Stroke survivors and healthcare professionals have identified problems with thinking and mood after stroke as some of the most important issues faced after a stroke. This Lectureship aims to test treatments to help stroke survivors with their cognitive (thinking) difficulties.
A pilot study for developing and evaluating a care pathway for cognitive problems after stroke
The annual Edinburgh Stroke Winter School aims to help new or aspiring stroke academics develop answerable research questions. Applications are encouraged from all specialities relevant to patients with stroke, including medicine and the allied health professions.
This year’s Winter School was attended by 21 trainees from across 11 countries. They took part in a jam-packed programme delivered by a wide range of experts in the field of stroke research, publication and communication.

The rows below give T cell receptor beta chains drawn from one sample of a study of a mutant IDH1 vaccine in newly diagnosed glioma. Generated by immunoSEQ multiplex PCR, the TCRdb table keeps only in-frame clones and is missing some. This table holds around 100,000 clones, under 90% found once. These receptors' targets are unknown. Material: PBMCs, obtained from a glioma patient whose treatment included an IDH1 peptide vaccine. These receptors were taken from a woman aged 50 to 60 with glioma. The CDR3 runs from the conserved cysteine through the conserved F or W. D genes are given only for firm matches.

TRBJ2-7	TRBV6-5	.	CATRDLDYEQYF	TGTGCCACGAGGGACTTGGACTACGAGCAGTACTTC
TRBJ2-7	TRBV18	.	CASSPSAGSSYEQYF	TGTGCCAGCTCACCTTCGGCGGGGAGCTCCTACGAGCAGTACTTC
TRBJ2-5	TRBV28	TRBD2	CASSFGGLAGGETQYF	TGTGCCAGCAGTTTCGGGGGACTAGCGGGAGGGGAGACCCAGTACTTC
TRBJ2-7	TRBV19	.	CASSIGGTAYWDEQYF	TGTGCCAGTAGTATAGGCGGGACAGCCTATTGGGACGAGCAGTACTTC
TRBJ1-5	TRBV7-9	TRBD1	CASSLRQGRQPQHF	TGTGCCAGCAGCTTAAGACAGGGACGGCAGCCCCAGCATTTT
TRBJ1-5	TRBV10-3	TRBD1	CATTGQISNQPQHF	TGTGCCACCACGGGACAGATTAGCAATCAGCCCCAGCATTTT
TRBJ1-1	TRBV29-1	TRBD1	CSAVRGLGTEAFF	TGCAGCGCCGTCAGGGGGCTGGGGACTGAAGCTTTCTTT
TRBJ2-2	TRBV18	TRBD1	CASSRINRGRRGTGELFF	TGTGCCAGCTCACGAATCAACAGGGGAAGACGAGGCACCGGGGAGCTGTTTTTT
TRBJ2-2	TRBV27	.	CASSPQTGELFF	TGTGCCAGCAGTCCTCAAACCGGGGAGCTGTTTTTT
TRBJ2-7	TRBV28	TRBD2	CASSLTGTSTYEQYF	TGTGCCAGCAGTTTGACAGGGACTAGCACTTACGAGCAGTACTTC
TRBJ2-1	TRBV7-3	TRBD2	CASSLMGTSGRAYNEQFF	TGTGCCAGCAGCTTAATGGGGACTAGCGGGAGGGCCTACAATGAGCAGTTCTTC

No two strokes are alike - the damage from each stroke leaves its own unique signature on a person's brain and behaviour. The current project will investigate how different types of stroke affect a person's long term recovery or deterioration
‘Invisible impairments’ can make it difficult for stroke survivors to maintain a job, according to a study from the University of Cambridge and Queen Mary University of London (QMUL).
On December 5, 2014, Emma Patchick one of our Postgaduate Fellows, published a research paper online in the medical journal, Health Expectations.